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Bill seeks creation of plasma banks in hospitals amid COVID-19 crisis

A bill has been filed in the Senate seeking the creation of plasma banks in all public and private hospitals across the Philippines to promote plasma donation for COVID-19 patients while there remains no available vaccine for the virus.

Senator Imee Marcos' Senate Bill 1648 or the proposed Plasma Donation and Collection Act is seeking to promote the convalescent plasma transfusion for the speedy recovery of COVID-19 patients, especially those who are suffering from severe infection.

"There is hope in the use of plasma as a possible treatment for COVID-19, with clinical trials now being conducted by the PGH (Philippine General Hospital). The World Health Organization also sanctioned the use of plasma in other pandemics like the Ebola outbreak in Africa,” Marcos said in a statement.

"We must prepare for the long haul. Not even medical experts can tell the duration of the COVID-19 pandemic, how much further cases of infection in the country will increase, and when a vaccine will be found," she said.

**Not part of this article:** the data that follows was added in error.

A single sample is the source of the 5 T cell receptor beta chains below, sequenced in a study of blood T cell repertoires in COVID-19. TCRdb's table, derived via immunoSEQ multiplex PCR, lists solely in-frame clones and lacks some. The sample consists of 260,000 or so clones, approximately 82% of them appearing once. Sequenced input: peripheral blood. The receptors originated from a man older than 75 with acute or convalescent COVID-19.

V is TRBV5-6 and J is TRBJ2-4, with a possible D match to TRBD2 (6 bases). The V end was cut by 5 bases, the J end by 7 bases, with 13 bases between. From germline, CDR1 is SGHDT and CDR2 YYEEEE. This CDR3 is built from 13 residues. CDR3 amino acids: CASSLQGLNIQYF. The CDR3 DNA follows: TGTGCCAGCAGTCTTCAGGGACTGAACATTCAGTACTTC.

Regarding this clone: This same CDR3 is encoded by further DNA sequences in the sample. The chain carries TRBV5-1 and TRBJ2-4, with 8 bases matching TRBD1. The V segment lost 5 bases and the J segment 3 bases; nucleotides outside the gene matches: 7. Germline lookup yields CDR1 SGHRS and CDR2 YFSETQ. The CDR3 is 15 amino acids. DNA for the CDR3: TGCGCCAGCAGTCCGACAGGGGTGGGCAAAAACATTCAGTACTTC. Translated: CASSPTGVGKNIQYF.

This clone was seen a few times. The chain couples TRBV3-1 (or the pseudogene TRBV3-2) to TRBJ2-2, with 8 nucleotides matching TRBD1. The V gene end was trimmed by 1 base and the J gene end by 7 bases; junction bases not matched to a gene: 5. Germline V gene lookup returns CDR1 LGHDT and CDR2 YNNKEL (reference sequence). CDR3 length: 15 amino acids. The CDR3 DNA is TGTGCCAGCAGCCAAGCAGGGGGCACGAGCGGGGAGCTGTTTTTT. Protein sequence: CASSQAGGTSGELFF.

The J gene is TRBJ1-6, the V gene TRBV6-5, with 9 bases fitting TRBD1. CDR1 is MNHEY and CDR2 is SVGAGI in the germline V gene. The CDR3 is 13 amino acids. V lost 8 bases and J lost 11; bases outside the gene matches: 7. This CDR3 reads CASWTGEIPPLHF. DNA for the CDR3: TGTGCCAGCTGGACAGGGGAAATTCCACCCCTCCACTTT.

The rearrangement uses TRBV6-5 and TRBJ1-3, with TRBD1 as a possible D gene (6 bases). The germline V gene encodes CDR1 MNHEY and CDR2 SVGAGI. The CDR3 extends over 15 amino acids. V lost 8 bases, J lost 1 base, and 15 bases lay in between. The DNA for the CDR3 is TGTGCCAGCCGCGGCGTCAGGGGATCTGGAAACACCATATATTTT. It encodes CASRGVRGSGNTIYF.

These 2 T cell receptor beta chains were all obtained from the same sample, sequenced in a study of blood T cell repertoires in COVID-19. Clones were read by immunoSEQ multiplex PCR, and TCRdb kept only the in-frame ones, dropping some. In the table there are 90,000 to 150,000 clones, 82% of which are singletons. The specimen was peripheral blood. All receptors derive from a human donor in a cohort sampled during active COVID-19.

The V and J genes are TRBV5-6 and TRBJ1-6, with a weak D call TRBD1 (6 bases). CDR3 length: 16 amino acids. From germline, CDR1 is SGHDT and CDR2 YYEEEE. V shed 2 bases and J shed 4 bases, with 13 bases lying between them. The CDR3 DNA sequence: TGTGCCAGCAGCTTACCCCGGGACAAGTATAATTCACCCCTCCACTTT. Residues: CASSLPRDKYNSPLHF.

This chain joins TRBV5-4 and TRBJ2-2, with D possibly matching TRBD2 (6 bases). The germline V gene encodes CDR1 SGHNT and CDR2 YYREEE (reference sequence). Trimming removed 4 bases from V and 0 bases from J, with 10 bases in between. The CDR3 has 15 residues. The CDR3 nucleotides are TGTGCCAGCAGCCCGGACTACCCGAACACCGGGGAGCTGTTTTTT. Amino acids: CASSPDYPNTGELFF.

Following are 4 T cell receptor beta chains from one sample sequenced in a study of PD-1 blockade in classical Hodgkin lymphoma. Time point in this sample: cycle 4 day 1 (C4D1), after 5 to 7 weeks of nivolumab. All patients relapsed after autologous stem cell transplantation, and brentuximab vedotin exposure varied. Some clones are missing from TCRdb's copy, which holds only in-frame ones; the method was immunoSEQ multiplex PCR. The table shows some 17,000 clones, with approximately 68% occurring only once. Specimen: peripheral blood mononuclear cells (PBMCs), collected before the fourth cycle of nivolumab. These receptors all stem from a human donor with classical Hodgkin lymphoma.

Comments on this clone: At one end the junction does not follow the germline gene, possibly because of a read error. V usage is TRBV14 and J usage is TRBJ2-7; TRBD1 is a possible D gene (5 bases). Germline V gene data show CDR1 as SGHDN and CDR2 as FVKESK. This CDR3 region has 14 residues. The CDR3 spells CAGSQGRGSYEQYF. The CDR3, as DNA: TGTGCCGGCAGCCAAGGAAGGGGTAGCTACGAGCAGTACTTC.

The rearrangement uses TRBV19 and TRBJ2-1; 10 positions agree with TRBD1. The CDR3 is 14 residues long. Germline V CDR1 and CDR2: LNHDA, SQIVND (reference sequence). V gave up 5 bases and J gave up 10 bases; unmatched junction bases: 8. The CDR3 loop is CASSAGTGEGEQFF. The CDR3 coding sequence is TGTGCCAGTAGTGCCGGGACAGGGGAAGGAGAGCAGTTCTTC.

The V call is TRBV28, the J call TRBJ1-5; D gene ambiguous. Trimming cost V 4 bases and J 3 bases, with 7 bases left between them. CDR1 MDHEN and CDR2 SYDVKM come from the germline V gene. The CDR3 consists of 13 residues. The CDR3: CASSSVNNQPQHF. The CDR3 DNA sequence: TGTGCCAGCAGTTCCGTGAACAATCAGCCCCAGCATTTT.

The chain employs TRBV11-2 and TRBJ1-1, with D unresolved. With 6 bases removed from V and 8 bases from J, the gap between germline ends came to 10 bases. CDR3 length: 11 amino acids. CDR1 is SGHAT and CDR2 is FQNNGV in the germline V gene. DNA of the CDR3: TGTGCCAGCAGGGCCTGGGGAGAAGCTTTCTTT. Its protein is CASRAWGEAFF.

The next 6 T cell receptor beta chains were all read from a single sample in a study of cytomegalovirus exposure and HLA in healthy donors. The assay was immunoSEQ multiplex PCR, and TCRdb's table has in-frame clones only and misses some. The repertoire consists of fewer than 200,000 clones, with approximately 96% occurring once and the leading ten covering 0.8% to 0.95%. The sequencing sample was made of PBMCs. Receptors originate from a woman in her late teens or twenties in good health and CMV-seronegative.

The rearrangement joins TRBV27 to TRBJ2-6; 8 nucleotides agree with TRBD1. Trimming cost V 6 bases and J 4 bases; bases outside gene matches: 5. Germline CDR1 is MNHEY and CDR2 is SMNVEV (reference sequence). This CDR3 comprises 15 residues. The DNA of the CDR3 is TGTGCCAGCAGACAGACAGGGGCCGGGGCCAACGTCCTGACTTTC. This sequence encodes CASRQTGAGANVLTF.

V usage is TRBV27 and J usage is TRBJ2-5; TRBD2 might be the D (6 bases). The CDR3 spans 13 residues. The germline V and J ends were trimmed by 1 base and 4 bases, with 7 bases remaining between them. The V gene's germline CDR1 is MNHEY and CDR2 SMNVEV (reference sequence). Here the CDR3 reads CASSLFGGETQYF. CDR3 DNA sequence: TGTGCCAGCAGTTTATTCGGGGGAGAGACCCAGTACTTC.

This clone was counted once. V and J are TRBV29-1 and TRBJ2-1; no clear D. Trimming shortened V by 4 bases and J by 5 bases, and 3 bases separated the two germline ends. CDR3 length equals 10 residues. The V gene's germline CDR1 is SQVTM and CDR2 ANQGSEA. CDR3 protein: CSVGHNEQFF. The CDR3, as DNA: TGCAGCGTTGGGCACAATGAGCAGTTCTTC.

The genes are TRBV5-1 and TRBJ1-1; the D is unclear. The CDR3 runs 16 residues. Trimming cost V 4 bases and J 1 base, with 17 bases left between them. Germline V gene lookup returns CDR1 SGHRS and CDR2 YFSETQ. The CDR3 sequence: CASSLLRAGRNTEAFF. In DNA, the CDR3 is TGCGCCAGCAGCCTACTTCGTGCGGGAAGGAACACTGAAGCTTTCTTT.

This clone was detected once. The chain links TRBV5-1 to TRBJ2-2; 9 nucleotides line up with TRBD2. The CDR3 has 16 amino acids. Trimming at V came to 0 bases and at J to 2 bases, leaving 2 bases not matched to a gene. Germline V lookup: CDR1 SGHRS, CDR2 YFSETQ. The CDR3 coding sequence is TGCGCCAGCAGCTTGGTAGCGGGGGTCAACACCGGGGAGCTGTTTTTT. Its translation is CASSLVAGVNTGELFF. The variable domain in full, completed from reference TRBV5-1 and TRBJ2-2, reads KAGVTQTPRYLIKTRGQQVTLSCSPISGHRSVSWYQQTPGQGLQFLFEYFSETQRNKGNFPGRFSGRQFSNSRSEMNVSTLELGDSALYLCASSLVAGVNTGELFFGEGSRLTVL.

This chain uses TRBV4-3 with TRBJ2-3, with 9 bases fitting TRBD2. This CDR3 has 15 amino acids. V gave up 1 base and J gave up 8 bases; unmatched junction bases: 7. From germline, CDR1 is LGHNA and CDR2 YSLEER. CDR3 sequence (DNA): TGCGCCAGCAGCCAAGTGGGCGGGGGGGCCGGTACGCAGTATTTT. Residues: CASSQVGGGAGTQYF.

Under the bill, all public and private hospitals in the country shall have a facility where plasma can be collected and stored.

"All hospitals with existing plasma storage facilities and capable of collecting and storing plasma shall be deemed to have complied with the provisions of this Act," it read.

Marcos said the reported modus of plasma buy-and-sell in the Central Visayas region would be stopped if an organized plasma donation and collection system would be put in place.

Last Friday, Office of the Presidential Assistance for the Visayas Assistant Secretary Jonji Gonzales said that some middlemen are exploiting the COVID-19 situation by charging up to P20,000 in exchange for finding plasma donors for critically ill patients.

Senator Sonny Angara, a COVID-19 survivor, recently launched a website directly connecting interested plasma donors to accredited collecting hospitals in Metro Manila.

Malacañang recently welcomed the start of a government-funded study on the use of convalescent blood plasma to help treat COVID-19.

Through the plasma transfusion, the antibodies of COVID-19 survivors are transferred to those severely-ill to help them fight the virus.

PGH spokesperson Jonas Del Rosario previously said that the therapy is believed to shorten the course of illness of COVID-19 patients.

In May, five out of nine plasma recipients at the PGH survived the virus. -NB, GMA News